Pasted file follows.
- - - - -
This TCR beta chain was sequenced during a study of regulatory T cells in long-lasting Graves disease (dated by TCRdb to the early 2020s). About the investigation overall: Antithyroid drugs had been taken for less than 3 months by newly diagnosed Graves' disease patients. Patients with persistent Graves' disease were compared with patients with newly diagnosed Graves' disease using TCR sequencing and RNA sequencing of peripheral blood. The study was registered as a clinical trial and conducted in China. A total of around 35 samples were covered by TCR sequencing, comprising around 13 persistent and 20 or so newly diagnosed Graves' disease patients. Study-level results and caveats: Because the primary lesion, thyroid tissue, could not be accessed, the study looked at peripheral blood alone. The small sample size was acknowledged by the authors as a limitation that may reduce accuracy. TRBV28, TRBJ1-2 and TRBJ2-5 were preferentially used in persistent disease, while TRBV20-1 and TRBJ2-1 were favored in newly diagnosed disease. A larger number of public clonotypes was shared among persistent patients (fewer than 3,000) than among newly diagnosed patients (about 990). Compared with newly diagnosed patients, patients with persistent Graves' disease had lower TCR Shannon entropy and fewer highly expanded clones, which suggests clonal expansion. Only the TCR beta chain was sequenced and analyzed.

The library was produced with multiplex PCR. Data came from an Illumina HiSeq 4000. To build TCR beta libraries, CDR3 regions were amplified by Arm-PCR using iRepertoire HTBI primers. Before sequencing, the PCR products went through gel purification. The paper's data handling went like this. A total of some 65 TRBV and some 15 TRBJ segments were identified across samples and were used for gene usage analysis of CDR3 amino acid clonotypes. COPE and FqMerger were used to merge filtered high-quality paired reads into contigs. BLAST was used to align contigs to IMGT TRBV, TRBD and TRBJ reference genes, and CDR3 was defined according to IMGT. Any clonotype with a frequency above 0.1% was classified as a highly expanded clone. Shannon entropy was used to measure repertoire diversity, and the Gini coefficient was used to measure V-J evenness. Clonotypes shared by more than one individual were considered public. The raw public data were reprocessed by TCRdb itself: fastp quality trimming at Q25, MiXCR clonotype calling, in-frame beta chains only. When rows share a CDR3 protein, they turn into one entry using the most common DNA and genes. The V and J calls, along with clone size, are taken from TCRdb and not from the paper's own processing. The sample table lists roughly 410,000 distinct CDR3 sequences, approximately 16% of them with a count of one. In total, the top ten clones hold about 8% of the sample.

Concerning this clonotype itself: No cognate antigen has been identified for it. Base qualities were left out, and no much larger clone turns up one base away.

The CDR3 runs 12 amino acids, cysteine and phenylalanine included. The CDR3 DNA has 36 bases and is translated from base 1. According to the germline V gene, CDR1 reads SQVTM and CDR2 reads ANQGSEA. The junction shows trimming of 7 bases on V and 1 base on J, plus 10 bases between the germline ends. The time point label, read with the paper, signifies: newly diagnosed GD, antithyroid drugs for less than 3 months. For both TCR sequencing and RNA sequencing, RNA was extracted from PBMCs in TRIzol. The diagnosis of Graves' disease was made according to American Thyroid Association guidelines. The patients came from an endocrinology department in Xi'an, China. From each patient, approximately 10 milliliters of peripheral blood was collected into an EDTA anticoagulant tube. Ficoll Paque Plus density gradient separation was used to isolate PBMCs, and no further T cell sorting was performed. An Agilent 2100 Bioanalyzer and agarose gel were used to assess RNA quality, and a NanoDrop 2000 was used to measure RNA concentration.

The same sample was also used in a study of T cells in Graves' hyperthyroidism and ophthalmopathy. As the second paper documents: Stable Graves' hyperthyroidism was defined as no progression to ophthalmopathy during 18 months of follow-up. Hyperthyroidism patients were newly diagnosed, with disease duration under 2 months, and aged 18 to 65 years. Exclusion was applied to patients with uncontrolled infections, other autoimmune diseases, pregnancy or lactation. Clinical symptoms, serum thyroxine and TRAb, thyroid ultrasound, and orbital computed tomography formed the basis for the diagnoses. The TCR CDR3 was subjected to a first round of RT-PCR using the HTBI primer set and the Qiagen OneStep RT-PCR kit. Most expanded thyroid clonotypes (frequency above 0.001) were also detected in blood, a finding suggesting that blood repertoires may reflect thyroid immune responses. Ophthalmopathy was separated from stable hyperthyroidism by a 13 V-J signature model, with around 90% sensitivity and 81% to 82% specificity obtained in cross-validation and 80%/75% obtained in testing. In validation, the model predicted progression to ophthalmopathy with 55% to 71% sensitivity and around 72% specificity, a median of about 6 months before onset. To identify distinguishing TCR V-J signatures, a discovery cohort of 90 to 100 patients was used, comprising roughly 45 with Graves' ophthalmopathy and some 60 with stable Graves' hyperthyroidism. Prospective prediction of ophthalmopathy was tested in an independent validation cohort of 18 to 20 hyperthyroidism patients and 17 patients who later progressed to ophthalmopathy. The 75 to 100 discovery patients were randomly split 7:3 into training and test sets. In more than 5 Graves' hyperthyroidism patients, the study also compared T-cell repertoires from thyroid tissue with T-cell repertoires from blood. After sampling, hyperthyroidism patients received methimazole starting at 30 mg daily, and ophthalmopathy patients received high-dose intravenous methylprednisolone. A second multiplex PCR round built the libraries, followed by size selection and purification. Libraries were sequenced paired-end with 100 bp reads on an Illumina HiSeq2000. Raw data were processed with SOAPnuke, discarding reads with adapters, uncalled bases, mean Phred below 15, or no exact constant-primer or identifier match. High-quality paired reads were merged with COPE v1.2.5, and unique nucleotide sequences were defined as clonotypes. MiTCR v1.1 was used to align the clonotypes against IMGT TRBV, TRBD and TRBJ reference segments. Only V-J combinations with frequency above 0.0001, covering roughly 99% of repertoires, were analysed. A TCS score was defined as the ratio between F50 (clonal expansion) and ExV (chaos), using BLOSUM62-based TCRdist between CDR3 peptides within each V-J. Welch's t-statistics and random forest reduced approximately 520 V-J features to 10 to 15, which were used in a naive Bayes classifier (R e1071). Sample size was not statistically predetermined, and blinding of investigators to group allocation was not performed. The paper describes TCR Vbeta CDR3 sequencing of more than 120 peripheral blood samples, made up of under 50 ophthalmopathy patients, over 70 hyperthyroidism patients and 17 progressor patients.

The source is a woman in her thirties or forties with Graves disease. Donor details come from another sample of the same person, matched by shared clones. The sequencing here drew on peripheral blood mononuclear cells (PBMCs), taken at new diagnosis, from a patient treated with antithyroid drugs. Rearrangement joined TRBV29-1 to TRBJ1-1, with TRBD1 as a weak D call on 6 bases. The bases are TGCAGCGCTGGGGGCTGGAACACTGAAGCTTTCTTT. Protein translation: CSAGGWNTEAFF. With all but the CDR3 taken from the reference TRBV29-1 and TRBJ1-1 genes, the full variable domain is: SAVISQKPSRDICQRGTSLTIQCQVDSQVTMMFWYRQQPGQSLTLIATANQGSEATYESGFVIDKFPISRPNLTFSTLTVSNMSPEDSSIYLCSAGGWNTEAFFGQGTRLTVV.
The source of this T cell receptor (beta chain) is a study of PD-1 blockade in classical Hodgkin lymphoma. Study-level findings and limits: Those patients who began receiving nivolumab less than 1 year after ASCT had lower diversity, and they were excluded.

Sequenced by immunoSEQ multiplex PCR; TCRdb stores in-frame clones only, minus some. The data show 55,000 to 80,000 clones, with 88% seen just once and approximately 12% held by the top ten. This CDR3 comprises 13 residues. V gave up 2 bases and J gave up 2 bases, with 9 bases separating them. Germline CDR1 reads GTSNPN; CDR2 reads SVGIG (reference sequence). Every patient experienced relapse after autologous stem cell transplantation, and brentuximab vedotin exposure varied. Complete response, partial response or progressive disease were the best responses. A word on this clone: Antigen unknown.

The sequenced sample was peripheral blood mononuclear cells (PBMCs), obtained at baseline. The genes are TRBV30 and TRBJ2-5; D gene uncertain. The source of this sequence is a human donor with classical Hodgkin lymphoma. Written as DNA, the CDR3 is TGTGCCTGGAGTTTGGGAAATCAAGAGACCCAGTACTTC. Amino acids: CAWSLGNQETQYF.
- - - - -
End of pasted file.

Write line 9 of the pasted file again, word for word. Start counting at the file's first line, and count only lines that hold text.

The sequenced sample was peripheral blood mononuclear cells (PBMCs), obtained at baseline. The genes are TRBV30 and TRBJ2-5; D gene uncertain. The source of this sequence is a human donor with classical Hodgkin lymphoma. Written as DNA, the CDR3 is TGTGCCTGGAGTTTGGGAAATCAAGAGACCCAGTACTTC. Amino acids: CAWSLGNQETQYF.